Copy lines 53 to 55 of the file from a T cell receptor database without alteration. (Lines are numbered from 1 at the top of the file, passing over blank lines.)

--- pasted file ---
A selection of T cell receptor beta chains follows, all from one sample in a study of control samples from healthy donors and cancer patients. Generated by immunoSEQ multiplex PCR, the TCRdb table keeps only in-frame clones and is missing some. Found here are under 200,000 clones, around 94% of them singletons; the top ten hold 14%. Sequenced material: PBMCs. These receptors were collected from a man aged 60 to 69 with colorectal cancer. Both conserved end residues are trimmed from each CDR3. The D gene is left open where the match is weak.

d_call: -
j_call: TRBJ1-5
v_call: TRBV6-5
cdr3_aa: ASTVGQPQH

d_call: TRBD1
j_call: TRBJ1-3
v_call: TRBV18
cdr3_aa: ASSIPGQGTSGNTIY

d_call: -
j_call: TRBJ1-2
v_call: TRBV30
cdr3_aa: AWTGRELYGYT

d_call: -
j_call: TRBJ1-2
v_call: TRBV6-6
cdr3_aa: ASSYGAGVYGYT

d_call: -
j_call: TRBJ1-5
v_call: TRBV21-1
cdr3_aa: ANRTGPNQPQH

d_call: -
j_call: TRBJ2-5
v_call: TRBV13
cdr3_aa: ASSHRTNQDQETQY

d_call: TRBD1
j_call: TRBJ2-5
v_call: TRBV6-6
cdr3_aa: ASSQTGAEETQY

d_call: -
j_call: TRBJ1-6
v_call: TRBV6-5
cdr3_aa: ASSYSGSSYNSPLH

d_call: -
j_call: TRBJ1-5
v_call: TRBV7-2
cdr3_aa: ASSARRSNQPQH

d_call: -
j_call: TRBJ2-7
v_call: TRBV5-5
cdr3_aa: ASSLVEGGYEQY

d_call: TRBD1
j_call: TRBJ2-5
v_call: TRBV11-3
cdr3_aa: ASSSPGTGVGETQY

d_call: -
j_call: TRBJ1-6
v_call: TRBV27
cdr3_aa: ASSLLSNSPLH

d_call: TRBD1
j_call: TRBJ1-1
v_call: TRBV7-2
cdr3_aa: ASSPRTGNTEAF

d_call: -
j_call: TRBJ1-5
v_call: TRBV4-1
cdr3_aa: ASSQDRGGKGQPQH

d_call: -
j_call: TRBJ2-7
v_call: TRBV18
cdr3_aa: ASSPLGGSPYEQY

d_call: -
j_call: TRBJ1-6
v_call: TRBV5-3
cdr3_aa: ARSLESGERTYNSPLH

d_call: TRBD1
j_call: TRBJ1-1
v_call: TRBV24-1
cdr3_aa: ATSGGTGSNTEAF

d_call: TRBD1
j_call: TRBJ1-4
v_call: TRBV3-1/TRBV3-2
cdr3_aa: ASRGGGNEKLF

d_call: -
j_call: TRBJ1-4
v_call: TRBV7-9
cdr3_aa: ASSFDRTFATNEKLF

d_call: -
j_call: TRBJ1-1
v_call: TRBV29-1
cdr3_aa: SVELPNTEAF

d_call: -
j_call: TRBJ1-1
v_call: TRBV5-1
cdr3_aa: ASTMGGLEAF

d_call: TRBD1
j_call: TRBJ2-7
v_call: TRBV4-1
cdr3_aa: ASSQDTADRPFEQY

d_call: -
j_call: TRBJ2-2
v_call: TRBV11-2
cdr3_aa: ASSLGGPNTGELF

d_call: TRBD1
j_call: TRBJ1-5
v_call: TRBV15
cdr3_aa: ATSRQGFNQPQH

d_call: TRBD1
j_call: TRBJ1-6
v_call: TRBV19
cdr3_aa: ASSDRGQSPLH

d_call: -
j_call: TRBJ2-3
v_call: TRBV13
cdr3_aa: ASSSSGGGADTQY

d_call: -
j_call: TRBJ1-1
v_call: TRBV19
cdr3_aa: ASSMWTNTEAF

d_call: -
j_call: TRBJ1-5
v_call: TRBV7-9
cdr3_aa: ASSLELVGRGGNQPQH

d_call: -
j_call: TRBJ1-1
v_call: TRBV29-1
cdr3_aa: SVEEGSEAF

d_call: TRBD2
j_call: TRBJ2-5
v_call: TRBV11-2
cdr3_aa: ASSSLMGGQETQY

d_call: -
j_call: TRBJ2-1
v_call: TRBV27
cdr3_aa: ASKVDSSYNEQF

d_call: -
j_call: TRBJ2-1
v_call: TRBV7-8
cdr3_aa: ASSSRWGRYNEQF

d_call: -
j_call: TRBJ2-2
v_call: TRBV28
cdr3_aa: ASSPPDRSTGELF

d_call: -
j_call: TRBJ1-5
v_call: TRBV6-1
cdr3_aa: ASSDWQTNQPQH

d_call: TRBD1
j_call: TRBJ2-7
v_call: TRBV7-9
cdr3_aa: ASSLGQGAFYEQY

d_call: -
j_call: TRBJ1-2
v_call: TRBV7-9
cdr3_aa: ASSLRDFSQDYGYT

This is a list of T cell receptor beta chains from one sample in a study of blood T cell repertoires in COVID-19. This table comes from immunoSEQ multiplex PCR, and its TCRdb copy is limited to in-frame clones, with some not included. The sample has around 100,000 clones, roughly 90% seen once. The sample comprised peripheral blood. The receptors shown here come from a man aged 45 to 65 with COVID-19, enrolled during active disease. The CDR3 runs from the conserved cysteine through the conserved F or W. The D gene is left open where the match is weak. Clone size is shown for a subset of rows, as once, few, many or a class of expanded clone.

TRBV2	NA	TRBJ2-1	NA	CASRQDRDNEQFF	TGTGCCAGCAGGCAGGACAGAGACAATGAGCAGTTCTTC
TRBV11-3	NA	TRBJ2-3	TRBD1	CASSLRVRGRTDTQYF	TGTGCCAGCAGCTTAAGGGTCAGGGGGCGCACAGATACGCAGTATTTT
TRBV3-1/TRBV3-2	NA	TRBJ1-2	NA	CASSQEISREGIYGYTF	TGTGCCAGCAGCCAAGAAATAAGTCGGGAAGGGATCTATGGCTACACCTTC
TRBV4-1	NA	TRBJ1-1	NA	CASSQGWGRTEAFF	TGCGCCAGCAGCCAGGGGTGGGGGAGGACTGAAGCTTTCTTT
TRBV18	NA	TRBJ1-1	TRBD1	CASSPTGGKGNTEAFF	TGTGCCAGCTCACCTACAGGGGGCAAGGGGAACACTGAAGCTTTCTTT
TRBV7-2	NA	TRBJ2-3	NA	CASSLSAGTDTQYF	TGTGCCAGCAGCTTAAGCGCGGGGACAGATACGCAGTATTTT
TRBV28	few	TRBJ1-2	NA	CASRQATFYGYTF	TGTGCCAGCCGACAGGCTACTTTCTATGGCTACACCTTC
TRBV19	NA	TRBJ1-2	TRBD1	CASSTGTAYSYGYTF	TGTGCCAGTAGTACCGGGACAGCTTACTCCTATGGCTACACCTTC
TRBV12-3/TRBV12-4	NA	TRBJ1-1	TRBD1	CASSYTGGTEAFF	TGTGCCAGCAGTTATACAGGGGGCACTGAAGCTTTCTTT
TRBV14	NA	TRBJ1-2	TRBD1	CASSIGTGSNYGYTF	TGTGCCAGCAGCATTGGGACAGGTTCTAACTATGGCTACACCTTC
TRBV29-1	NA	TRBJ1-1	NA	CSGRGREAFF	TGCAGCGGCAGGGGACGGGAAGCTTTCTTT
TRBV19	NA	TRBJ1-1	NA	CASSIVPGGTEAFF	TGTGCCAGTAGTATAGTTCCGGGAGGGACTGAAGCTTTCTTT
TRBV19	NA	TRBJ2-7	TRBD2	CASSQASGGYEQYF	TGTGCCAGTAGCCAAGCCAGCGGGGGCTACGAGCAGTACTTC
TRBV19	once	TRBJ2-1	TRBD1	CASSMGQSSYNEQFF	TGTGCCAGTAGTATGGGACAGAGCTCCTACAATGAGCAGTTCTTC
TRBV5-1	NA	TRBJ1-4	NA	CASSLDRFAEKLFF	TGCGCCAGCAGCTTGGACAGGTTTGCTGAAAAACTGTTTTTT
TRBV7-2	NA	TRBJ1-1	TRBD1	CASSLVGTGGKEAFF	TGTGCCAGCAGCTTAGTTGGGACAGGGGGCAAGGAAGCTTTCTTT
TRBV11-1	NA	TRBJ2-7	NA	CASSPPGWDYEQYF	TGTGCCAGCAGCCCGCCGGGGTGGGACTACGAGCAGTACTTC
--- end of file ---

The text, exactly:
cdr3_aa: ASSPRTGNTEAF

d_call: -
j_call: TRBJ1-5